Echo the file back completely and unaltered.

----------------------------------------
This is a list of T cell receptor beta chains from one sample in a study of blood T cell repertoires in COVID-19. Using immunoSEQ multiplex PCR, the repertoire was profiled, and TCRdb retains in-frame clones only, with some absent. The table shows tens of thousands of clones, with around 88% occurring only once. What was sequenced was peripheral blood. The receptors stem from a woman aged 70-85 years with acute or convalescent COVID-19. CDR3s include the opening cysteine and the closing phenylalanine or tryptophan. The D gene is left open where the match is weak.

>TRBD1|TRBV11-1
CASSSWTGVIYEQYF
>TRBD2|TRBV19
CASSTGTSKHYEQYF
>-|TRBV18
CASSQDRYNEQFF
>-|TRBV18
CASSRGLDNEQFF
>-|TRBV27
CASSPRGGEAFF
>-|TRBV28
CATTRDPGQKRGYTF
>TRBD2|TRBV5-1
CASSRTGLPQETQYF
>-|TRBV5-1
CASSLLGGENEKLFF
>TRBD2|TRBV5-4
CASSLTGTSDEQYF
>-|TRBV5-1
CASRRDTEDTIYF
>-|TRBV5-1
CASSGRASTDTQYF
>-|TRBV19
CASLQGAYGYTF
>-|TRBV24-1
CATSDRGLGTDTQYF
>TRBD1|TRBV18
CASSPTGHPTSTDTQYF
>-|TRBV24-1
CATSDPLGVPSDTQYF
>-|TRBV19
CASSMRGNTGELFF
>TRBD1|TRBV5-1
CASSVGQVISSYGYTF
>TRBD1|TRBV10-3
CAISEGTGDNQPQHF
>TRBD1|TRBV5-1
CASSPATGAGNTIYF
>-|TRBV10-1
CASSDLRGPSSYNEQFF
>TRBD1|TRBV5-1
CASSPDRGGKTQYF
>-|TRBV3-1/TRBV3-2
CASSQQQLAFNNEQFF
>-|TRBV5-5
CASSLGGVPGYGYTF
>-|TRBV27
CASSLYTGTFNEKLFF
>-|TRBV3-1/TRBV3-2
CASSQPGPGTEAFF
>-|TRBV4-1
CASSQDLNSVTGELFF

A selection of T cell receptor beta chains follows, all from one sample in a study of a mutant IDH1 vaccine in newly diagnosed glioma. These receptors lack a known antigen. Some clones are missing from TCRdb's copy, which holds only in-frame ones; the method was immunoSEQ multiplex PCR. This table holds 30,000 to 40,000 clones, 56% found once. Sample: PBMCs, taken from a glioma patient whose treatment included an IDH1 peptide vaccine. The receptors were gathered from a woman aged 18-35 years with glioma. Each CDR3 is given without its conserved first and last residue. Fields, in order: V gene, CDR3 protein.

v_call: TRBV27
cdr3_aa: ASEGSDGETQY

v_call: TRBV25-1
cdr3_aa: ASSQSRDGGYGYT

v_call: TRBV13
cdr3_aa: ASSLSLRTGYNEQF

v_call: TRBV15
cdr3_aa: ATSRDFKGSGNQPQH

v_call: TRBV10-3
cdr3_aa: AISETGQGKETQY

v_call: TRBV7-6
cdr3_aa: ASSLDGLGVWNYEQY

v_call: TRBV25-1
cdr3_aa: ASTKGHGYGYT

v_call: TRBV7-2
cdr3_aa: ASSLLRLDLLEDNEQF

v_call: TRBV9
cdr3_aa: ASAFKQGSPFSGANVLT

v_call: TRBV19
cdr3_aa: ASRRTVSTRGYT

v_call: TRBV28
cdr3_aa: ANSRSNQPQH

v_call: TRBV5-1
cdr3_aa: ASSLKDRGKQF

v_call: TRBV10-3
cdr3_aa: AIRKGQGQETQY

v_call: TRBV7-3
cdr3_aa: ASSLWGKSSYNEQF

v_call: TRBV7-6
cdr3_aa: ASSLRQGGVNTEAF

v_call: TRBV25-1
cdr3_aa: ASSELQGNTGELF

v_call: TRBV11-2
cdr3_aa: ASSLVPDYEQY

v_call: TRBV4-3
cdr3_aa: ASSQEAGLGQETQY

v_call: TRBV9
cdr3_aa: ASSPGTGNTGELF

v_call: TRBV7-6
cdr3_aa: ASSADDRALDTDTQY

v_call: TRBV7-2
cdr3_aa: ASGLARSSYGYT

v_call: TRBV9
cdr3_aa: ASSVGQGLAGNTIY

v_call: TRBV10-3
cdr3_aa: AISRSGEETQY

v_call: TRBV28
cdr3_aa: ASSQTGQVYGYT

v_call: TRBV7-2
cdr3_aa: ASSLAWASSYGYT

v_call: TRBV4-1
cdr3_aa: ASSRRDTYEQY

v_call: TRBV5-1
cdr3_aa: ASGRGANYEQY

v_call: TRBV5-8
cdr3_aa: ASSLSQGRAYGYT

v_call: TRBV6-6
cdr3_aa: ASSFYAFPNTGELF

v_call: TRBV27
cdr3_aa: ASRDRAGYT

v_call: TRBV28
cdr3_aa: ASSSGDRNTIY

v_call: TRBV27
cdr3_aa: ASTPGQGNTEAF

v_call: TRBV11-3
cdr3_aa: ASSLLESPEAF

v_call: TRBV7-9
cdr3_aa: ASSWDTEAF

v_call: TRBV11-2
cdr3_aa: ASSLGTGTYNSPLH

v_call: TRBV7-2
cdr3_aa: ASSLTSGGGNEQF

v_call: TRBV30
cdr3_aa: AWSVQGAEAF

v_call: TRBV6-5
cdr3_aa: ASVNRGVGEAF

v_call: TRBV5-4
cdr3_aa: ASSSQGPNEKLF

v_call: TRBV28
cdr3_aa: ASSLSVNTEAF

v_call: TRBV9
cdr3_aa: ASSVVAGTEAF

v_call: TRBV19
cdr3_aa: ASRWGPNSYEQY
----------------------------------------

This is a list of T cell receptor beta chains from one sample in a study of blood T cell repertoires in COVID-19. Using immunoSEQ multiplex PCR, the repertoire was profiled, and TCRdb retains in-frame clones only, with some absent. The table shows tens of thousands of clones, with around 88% occurring only once. What was sequenced was peripheral blood. The receptors stem from a woman aged 70-85 years with acute or convalescent COVID-19. CDR3s include the opening cysteine and the closing phenylalanine or tryptophan. The D gene is left open where the match is weak.

>TRBD1|TRBV11-1
CASSSWTGVIYEQYF
>TRBD2|TRBV19
CASSTGTSKHYEQYF
>-|TRBV18
CASSQDRYNEQFF
>-|TRBV18
CASSRGLDNEQFF
>-|TRBV27
CASSPRGGEAFF
>-|TRBV28
CATTRDPGQKRGYTF
>TRBD2|TRBV5-1
CASSRTGLPQETQYF
>-|TRBV5-1
CASSLLGGENEKLFF
>TRBD2|TRBV5-4
CASSLTGTSDEQYF
>-|TRBV5-1
CASRRDTEDTIYF
>-|TRBV5-1
CASSGRASTDTQYF
>-|TRBV19
CASLQGAYGYTF
>-|TRBV24-1
CATSDRGLGTDTQYF
>TRBD1|TRBV18
CASSPTGHPTSTDTQYF
>-|TRBV24-1
CATSDPLGVPSDTQYF
>-|TRBV19
CASSMRGNTGELFF
>TRBD1|TRBV5-1
CASSVGQVISSYGYTF
>TRBD1|TRBV10-3
CAISEGTGDNQPQHF
>TRBD1|TRBV5-1
CASSPATGAGNTIYF
>-|TRBV10-1
CASSDLRGPSSYNEQFF
>TRBD1|TRBV5-1
CASSPDRGGKTQYF
>-|TRBV3-1/TRBV3-2
CASSQQQLAFNNEQFF
>-|TRBV5-5
CASSLGGVPGYGYTF
>-|TRBV27
CASSLYTGTFNEKLFF
>-|TRBV3-1/TRBV3-2
CASSQPGPGTEAFF
>-|TRBV4-1
CASSQDLNSVTGELFF

A selection of T cell receptor beta chains follows, all from one sample in a study of a mutant IDH1 vaccine in newly diagnosed glioma. These receptors lack a known antigen. Some clones are missing from TCRdb's copy, which holds only in-frame ones; the method was immunoSEQ multiplex PCR. This table holds 30,000 to 40,000 clones, 56% found once. Sample: PBMCs, taken from a glioma patient whose treatment included an IDH1 peptide vaccine. The receptors were gathered from a woman aged 18-35 years with glioma. Each CDR3 is given without its conserved first and last residue. Fields, in order: V gene, CDR3 protein.

v_call: TRBV27
cdr3_aa: ASEGSDGETQY

v_call: TRBV25-1
cdr3_aa: ASSQSRDGGYGYT

v_call: TRBV13
cdr3_aa: ASSLSLRTGYNEQF

v_call: TRBV15
cdr3_aa: ATSRDFKGSGNQPQH

v_call: TRBV10-3
cdr3_aa: AISETGQGKETQY

v_call: TRBV7-6
cdr3_aa: ASSLDGLGVWNYEQY

v_call: TRBV25-1
cdr3_aa: ASTKGHGYGYT

v_call: TRBV7-2
cdr3_aa: ASSLLRLDLLEDNEQF

v_call: TRBV9
cdr3_aa: ASAFKQGSPFSGANVLT

v_call: TRBV19
cdr3_aa: ASRRTVSTRGYT

v_call: TRBV28
cdr3_aa: ANSRSNQPQH

v_call: TRBV5-1
cdr3_aa: ASSLKDRGKQF

v_call: TRBV10-3
cdr3_aa: AIRKGQGQETQY

v_call: TRBV7-3
cdr3_aa: ASSLWGKSSYNEQF

v_call: TRBV7-6
cdr3_aa: ASSLRQGGVNTEAF

v_call: TRBV25-1
cdr3_aa: ASSELQGNTGELF

v_call: TRBV11-2
cdr3_aa: ASSLVPDYEQY

v_call: TRBV4-3
cdr3_aa: ASSQEAGLGQETQY

v_call: TRBV9
cdr3_aa: ASSPGTGNTGELF

v_call: TRBV7-6
cdr3_aa: ASSADDRALDTDTQY

v_call: TRBV7-2
cdr3_aa: ASGLARSSYGYT

v_call: TRBV9
cdr3_aa: ASSVGQGLAGNTIY

v_call: TRBV10-3
cdr3_aa: AISRSGEETQY

v_call: TRBV28
cdr3_aa: ASSQTGQVYGYT

v_call: TRBV7-2
cdr3_aa: ASSLAWASSYGYT

v_call: TRBV4-1
cdr3_aa: ASSRRDTYEQY

v_call: TRBV5-1
cdr3_aa: ASGRGANYEQY

v_call: TRBV5-8
cdr3_aa: ASSLSQGRAYGYT

v_call: TRBV6-6
cdr3_aa: ASSFYAFPNTGELF

v_call: TRBV27
cdr3_aa: ASRDRAGYT

v_call: TRBV28
cdr3_aa: ASSSGDRNTIY

v_call: TRBV27
cdr3_aa: ASTPGQGNTEAF

v_call: TRBV11-3
cdr3_aa: ASSLLESPEAF

v_call: TRBV7-9
cdr3_aa: ASSWDTEAF

v_call: TRBV11-2
cdr3_aa: ASSLGTGTYNSPLH

v_call: TRBV7-2
cdr3_aa: ASSLTSGGGNEQF

v_call: TRBV30
cdr3_aa: AWSVQGAEAF

v_call: TRBV6-5
cdr3_aa: ASVNRGVGEAF

v_call: TRBV5-4
cdr3_aa: ASSSQGPNEKLF

v_call: TRBV28
cdr3_aa: ASSLSVNTEAF

v_call: TRBV9
cdr3_aa: ASSVVAGTEAF

v_call: TRBV19
cdr3_aa: ASRWGPNSYEQY